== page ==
Here are some of the highlights of the 50th annual Tony Awards ceremony, broadcast June 2 on CBS-TV from Broadway's Majestic Theatre.
* The show opened with the voice of the Phantom in The Phantom of the Opera warning everyone, in this controversy-scarred year, to behave -- presumably at the price of a chandelier on the head.
* Nathan Lane opened his monologue by appearing in an approximation of Julie Andrews Victor/Victoria costume. Alluding to the fact that Andrews was boycotting the awards he said, "Oh come on! You really expected her here tonight? You all know that's as likely as the Pope hosting Madonna's baby shower!"
* Lane went on to say "Welcome to the tabloid Tonys," promising that if Andrews won, her Tony would be accepted by "a very grateful" Susan Lucci, a soap opera star who has lost the Daytime Emmy 16 times.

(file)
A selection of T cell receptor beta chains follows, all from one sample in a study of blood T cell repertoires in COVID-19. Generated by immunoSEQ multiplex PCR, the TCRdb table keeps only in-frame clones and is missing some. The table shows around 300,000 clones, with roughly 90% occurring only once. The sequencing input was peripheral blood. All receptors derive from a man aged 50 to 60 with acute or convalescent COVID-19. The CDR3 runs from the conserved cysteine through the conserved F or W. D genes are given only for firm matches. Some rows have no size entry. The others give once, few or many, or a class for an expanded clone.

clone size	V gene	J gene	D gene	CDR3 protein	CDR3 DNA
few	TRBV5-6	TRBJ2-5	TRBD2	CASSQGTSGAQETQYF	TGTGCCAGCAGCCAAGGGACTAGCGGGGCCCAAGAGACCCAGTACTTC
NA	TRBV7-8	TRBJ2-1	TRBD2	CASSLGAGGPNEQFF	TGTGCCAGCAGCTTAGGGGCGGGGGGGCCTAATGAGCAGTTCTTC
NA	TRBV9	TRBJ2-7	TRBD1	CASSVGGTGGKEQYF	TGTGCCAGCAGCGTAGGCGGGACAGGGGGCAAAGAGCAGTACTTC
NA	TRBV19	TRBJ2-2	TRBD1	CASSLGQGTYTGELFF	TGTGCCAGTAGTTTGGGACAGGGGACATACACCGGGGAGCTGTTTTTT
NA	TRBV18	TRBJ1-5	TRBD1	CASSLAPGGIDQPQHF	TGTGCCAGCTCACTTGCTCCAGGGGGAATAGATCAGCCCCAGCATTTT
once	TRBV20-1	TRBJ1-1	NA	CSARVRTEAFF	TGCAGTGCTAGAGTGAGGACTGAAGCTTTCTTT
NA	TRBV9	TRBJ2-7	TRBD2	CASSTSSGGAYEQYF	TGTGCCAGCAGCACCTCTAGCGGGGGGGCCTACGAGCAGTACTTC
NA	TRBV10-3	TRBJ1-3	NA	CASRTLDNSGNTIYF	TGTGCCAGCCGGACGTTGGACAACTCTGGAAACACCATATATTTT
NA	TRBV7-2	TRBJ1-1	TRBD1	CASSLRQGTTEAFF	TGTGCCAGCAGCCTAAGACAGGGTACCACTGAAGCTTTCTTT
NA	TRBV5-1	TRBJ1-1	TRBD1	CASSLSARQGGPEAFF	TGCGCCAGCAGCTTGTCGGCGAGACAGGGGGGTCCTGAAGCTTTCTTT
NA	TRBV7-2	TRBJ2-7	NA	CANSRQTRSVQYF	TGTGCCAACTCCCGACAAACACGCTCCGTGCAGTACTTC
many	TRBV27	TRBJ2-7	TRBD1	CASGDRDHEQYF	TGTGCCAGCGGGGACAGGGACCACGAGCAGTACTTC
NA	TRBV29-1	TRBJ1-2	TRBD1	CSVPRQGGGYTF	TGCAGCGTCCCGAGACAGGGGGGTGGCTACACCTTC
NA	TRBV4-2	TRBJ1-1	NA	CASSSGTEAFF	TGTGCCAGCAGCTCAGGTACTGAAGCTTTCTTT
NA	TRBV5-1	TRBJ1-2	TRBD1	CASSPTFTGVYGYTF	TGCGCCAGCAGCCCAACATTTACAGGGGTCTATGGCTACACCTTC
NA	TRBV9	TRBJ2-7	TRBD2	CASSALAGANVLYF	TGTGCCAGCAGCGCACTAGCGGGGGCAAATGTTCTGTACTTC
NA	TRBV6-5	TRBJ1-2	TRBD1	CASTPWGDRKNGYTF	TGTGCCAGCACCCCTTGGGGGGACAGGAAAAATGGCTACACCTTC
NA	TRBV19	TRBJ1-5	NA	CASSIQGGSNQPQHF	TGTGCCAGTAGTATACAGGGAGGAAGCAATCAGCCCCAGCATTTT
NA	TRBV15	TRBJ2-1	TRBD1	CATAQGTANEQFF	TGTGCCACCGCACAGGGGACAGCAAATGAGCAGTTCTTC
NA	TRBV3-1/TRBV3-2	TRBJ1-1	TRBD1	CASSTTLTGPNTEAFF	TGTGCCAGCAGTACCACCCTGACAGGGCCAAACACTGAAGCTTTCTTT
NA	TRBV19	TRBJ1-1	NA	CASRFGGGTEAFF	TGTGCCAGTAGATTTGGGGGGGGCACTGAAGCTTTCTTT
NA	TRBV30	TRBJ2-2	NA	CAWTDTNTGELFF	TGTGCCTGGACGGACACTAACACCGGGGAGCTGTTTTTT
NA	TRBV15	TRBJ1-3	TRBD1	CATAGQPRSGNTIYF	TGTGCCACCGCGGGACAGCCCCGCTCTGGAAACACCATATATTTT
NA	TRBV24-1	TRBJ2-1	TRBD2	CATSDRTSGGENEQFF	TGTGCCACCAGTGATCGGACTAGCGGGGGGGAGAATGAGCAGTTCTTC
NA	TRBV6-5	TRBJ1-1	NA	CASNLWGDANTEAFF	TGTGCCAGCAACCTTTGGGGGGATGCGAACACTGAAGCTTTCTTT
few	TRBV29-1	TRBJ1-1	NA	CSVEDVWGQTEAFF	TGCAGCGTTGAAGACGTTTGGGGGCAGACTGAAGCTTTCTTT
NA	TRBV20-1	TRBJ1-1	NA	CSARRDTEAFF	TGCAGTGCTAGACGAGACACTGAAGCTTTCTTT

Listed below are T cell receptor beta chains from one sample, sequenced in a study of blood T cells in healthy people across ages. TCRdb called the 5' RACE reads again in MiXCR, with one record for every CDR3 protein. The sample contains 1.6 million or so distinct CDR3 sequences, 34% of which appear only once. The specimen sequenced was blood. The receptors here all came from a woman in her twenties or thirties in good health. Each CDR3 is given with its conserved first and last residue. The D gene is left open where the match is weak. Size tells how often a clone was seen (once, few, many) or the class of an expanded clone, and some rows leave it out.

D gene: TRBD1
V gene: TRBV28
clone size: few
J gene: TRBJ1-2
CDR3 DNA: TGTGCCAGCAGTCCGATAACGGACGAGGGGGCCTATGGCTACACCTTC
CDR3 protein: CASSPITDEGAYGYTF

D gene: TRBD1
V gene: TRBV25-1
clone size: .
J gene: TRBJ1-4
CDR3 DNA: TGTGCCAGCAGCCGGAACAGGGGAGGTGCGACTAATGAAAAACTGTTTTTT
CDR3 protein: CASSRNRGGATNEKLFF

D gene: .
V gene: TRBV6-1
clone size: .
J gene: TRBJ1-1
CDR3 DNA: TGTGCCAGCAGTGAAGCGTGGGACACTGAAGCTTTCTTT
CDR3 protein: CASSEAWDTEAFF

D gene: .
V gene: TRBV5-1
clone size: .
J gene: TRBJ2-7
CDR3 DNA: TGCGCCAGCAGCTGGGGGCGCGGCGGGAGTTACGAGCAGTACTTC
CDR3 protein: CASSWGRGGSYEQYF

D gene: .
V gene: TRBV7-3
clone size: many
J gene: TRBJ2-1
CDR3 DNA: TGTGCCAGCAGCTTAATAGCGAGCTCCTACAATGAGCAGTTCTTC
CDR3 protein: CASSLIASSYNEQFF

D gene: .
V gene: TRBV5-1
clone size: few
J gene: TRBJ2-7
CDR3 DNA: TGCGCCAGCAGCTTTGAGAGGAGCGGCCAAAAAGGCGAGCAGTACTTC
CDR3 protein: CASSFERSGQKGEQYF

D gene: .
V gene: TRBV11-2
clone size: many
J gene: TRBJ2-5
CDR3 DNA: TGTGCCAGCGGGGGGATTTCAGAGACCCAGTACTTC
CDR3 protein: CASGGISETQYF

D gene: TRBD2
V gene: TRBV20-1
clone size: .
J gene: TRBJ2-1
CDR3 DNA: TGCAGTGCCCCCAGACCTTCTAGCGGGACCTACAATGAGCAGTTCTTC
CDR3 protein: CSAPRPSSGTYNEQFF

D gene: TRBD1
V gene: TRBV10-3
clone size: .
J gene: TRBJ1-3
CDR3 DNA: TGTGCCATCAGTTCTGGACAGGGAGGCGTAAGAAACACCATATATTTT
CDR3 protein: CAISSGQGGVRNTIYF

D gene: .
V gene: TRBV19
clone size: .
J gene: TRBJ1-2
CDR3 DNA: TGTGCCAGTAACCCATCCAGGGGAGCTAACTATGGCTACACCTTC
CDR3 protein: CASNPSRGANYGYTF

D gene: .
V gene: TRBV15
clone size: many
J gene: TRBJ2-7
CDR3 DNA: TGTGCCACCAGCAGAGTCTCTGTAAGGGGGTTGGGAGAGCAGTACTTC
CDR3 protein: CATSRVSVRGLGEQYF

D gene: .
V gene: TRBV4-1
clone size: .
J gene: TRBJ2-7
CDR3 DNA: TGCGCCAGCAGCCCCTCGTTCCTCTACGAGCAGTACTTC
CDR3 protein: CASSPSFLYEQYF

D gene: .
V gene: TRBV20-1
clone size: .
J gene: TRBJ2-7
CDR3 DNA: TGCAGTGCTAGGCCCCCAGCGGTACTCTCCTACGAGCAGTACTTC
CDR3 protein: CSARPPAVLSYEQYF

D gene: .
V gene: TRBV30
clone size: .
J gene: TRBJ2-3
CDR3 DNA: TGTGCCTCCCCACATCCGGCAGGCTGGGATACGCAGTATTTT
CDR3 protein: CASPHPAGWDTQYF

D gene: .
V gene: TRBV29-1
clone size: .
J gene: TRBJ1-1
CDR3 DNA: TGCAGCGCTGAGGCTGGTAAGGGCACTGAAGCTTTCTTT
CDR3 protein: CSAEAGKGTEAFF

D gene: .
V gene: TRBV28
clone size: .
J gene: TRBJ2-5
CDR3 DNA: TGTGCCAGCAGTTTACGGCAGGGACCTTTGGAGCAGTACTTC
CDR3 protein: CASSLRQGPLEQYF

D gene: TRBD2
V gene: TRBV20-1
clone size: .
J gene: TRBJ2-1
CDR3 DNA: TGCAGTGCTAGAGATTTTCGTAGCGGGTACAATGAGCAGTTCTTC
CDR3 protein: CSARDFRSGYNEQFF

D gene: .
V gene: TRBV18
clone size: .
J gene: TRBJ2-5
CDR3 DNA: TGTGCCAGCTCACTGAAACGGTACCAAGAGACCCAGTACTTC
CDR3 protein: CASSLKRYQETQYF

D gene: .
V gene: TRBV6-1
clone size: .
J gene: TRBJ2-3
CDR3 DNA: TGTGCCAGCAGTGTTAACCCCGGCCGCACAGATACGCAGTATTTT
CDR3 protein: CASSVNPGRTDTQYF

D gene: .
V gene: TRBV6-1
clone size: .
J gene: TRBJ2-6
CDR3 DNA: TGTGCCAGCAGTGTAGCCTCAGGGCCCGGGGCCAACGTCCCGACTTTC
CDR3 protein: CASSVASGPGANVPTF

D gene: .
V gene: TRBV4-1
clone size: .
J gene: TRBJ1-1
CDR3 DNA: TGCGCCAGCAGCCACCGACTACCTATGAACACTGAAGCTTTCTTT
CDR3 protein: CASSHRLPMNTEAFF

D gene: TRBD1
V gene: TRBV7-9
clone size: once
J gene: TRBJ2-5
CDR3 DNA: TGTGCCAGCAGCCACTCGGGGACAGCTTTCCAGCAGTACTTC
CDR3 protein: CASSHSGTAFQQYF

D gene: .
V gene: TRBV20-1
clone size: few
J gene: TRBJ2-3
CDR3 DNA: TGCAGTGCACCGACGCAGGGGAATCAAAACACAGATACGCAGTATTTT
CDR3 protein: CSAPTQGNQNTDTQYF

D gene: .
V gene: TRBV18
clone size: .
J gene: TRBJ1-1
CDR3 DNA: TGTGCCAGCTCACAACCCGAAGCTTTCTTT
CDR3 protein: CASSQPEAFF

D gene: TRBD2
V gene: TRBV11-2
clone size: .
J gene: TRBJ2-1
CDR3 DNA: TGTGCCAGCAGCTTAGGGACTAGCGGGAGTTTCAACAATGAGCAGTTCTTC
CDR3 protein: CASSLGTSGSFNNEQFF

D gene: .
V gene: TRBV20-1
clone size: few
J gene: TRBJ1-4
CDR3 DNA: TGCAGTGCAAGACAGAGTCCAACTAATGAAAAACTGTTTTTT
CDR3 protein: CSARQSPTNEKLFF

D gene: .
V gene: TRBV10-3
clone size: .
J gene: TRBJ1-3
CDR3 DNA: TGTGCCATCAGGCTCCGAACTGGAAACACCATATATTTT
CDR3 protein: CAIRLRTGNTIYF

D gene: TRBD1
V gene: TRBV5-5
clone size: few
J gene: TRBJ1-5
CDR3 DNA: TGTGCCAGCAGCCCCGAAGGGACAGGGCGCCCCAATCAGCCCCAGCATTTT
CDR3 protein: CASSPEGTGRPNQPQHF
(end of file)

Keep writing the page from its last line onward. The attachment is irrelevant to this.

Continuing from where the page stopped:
* Andrews had been expected to win the Tony anyway, but Tony voters appear to have boycotted Andrews back by giving the award to Donna Murphy for The King and I. * Despite her boycott, Andrews appeared in two clips on the show, from Camelot and My Fair Lady -- the last two times she was nominated for, and lost, the Tony.
* Most (14) of the awards were given in the hour before the broadcast, and the winners shown on edited videotape, to help keep the show within its allotted two hours. Lane cracked, "We're on CBS. They killed Angela Lansbury -- they can kill us."
* The other seven awards were given on live TV, but winners were still asked to keep their speeches under 40 seconds. Among luminaries forced to shout the end of their speeches over the orchestra were Best Play author Terrence McNally and Best Actress in a Musical Donna Murphy.
* Andrew Lloyd Webber, who gave the Best Musical award, pointed out -- perhaps a bit too tartly -- that "this year there are some nominees to read" -- a pointed reference to the fact that there was only one other show running against his Sunset Boulevard in 1995.
* Among those accepting the Best Musical award for Rent were the brother and sister of composer/lyricist/librettist Jonathan Larson, who died in January at age 35. They said "It took Johnny 15 years to become an overnight success.
-- By Robert Viagas